When Dr. Christine Blasey Ford began her testimony in front of the Senate Judiciary Committee on Thursday morning, Erin Schaff was one of the few photographers in the room. Only eight were allowed in the room at a time, making the hearing far less accessible than Brett Kavanaugh’s Supreme Court confirmation hearing earlier this month—and making Schaff’s experience, in her words, “more intense than I expected.”
One of Schaff’s photos, taken during Dr. Blasey Ford’s swearing-in, captures the silent side of that intensity. In it, the woman’s expression is solemn, her posture straight; she exudes quiet confidence. The image circulated in both online news stories and the Instagram stories of Schaff’s photojournalism colleagues.
“I’ve had so many women and women photographers reach out to me today and say how much it means to them to see that there’s women represented today in the press pool,” says Schaff, a freelance photographer who was shooting for the New York Times. One friend of hers used the app Venmo to send her money for a bottle of wine.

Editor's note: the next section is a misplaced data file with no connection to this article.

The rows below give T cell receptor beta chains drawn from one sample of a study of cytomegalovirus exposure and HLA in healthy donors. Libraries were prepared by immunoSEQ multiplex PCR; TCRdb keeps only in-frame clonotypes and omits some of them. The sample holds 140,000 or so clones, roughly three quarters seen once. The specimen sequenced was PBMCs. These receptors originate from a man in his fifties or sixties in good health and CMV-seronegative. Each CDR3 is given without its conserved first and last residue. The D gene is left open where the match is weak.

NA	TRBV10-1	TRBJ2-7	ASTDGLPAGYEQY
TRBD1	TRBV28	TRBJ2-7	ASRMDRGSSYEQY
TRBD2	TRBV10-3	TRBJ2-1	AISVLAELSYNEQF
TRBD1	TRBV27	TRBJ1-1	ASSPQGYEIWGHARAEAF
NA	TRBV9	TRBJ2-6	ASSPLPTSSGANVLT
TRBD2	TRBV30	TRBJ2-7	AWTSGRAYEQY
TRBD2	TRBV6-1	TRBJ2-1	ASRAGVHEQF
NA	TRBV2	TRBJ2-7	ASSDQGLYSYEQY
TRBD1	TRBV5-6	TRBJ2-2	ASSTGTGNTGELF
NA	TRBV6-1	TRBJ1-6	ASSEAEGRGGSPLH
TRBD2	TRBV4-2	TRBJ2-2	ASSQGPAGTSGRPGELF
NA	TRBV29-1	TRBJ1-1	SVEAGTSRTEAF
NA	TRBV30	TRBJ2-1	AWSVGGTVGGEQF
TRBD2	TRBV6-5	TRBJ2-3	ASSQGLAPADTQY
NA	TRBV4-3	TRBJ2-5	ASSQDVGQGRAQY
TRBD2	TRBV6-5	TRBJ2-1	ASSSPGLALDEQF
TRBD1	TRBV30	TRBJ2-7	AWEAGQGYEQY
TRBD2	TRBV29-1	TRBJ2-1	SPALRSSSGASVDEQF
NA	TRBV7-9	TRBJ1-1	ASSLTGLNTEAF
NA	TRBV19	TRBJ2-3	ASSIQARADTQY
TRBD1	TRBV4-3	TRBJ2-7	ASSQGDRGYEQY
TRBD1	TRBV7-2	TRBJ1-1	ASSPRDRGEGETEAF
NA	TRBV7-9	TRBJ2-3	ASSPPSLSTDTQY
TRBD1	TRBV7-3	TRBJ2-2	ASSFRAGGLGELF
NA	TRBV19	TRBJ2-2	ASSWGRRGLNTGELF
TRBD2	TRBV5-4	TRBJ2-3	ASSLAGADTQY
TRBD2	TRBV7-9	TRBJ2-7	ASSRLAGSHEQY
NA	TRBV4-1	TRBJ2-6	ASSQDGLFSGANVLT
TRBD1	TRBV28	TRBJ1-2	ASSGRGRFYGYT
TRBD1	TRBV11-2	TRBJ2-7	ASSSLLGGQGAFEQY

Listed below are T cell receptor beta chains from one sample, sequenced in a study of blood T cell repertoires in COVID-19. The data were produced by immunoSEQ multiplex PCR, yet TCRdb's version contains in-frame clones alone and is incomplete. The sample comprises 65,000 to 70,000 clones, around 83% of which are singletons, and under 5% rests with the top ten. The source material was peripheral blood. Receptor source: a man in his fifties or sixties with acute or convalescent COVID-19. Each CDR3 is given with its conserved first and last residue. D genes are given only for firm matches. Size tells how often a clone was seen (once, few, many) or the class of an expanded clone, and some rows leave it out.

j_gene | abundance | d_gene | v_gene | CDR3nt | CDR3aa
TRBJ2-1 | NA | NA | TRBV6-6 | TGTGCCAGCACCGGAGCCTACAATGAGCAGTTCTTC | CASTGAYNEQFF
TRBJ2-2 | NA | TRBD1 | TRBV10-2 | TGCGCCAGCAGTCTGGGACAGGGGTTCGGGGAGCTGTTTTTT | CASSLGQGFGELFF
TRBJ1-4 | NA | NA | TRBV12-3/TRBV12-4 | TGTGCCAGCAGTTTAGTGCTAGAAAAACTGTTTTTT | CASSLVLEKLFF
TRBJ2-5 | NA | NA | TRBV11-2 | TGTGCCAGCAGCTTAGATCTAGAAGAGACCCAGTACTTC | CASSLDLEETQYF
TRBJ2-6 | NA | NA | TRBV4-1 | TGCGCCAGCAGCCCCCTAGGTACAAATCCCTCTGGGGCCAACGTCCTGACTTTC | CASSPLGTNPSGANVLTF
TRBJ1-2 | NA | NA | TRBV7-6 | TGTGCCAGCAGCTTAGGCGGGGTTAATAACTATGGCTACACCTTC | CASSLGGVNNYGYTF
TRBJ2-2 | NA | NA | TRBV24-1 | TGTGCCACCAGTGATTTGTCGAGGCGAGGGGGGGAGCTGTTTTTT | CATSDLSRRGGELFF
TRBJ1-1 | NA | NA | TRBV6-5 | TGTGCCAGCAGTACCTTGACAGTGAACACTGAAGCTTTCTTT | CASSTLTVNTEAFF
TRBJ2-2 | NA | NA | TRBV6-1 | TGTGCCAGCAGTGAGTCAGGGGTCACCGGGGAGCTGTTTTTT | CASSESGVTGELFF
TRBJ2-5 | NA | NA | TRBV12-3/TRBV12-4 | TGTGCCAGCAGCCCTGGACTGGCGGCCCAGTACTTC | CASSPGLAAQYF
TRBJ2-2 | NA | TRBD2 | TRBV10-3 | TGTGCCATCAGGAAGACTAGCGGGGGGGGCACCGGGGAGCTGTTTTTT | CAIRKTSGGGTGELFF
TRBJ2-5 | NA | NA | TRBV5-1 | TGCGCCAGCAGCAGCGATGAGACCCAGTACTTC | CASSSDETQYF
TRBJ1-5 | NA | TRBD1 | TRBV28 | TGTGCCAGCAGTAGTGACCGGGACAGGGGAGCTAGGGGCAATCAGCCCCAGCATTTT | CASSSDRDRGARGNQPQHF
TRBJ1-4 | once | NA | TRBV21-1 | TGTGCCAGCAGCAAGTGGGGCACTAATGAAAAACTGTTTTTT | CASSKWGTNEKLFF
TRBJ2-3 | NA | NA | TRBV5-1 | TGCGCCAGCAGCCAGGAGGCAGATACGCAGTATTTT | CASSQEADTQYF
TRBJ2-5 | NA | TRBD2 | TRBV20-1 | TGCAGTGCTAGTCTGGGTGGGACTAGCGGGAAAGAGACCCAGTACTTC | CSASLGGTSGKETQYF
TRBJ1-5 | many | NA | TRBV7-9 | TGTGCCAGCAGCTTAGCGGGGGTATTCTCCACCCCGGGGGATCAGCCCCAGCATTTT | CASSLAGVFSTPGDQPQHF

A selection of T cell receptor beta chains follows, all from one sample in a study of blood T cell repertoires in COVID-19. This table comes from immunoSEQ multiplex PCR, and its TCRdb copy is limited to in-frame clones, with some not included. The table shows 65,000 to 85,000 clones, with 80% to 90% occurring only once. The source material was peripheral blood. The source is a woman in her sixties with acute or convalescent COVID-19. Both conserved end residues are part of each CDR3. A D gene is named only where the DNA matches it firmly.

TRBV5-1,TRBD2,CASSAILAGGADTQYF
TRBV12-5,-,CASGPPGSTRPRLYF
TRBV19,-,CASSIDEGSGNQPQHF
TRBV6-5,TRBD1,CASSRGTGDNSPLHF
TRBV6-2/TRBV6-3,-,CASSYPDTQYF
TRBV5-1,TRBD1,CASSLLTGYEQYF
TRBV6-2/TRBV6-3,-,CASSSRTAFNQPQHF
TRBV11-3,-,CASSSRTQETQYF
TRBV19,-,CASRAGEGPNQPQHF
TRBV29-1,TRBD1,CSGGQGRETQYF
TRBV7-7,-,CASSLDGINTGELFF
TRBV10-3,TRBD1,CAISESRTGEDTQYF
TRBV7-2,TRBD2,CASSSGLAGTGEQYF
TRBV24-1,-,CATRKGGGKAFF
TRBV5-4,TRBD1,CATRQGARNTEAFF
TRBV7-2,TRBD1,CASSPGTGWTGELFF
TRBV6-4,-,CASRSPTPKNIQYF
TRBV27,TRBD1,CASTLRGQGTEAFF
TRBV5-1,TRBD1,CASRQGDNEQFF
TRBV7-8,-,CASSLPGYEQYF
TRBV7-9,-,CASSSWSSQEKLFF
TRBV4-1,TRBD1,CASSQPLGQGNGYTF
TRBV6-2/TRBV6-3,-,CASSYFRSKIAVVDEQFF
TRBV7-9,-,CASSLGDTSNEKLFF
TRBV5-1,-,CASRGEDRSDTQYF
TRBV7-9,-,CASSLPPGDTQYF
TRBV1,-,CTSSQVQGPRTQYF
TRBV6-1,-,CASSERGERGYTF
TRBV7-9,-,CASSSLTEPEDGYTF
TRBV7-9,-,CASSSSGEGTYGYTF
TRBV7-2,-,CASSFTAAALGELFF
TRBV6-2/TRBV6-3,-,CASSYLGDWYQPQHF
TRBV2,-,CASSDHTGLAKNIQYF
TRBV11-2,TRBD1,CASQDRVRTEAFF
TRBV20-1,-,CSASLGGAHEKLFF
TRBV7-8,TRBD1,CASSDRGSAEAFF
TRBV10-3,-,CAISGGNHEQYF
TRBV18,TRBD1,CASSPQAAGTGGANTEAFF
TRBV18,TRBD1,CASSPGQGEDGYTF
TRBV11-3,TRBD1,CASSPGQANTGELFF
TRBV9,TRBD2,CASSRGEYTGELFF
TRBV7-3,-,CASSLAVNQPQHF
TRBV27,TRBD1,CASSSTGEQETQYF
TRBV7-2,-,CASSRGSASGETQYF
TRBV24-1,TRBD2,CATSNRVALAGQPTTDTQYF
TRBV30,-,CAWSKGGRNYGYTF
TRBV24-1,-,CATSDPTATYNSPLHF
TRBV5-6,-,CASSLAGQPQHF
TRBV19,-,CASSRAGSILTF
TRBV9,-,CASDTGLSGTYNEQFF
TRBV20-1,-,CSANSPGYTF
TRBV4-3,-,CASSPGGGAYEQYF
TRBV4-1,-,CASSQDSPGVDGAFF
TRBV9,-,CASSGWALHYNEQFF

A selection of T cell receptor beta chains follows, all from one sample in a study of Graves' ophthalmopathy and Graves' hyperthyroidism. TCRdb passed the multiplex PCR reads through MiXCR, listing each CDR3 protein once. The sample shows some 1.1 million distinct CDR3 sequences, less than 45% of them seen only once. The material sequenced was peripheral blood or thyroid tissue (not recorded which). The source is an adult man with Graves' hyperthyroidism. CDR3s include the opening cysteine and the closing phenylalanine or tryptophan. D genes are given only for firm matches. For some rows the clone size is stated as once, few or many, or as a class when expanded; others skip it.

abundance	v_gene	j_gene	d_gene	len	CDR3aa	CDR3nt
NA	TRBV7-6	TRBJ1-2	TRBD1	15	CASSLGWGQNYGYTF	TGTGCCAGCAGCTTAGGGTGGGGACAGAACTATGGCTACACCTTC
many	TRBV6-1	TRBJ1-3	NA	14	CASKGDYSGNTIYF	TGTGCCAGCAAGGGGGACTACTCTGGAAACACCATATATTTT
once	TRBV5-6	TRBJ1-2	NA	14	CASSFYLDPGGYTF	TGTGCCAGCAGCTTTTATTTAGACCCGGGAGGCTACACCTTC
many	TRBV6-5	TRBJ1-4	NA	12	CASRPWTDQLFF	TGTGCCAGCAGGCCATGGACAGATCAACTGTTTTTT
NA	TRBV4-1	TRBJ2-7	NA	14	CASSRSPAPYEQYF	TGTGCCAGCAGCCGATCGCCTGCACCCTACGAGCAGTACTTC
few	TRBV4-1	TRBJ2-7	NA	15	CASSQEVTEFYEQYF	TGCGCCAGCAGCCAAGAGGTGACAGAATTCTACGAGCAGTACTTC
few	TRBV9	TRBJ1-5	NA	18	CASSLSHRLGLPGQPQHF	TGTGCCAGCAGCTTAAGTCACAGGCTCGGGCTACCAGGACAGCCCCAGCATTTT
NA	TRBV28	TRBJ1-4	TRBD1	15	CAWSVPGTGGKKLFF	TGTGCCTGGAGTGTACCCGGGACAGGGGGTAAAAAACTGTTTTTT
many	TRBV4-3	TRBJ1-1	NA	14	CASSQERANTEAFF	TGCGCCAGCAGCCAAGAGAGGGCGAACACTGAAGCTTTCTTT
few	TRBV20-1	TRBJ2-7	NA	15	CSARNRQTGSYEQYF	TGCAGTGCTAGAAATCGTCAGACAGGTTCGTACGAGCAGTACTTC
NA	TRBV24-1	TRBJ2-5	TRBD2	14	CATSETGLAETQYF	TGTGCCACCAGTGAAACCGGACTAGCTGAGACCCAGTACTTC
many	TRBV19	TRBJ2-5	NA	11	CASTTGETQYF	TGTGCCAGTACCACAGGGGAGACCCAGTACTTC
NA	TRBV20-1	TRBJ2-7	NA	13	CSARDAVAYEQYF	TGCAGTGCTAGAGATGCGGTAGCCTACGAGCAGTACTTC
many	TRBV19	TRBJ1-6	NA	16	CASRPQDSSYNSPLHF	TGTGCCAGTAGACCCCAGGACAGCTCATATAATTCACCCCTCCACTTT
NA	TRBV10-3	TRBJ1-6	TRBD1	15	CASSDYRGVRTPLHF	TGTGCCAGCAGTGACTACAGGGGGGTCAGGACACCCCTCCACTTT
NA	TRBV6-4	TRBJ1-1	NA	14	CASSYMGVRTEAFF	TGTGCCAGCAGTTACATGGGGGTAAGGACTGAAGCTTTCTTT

Thursday morning, Schaff was one of four photographers recognized on Twitter by @womenphotograph, a catalog of women and non-binary photographers around the world.
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That vocal support comes in the midst of a reckoning sweeping the photojournalism world, where some are demanding more diversity in addition to undoing the industry’s toxic culture.
“We all come to our position as storytellers from different backgrounds and our lived experiences,” says Schaff, who is also the vice president of the Women Photojournalists of Washington, a nonprofit organization. “We see things through different lenses; we all think one gesture or one emotion is more important than another. Having a diversity of perspective is important.”
Another of Schaff’s images, featured in the Times, shows Dr. Blasey Ford with her team of attorneys as they gather their materials. It evokes a Renaissance painting: a tableau of chaos, frozen in the moment. But even in the center of that activity, she looks composed—and that, what Schaff calls “the strength and poise of this woman who is not a politician, regardless of any politics,” is what the photographer tried to capture.
“She stood tall,” Schaff continues, “and I hope that comes across.”